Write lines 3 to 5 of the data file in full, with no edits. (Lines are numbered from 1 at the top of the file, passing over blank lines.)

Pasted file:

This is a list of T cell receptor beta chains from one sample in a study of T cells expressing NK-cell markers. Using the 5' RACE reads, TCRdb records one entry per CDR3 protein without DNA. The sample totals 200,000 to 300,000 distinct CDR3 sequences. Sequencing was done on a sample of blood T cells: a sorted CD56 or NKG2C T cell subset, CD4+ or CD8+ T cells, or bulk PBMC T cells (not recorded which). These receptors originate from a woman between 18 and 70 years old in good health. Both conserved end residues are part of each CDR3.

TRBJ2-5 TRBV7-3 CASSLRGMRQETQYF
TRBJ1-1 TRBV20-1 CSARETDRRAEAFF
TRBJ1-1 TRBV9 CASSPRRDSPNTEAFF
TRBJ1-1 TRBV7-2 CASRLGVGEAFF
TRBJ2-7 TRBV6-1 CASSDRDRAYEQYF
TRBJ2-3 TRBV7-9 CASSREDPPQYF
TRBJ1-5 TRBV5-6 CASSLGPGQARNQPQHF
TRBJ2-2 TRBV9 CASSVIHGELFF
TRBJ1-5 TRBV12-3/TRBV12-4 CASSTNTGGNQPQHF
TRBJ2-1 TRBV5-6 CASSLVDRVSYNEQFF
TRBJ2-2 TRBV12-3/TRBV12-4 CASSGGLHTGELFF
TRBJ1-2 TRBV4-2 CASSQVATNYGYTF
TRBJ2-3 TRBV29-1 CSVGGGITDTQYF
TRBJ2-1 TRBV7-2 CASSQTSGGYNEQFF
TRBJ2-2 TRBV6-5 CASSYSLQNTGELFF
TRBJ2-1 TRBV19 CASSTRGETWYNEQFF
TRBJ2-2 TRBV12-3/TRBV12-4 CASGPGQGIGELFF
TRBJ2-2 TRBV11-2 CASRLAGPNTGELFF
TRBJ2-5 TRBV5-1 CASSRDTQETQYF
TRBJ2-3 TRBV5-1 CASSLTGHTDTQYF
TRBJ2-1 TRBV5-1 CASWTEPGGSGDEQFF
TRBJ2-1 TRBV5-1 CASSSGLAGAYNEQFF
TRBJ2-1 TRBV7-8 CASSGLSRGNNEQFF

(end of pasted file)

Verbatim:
TRBJ1-1 TRBV20-1 CSARETDRRAEAFF
TRBJ1-1 TRBV9 CASSPRRDSPNTEAFF
TRBJ1-1 TRBV7-2 CASRLGVGEAFF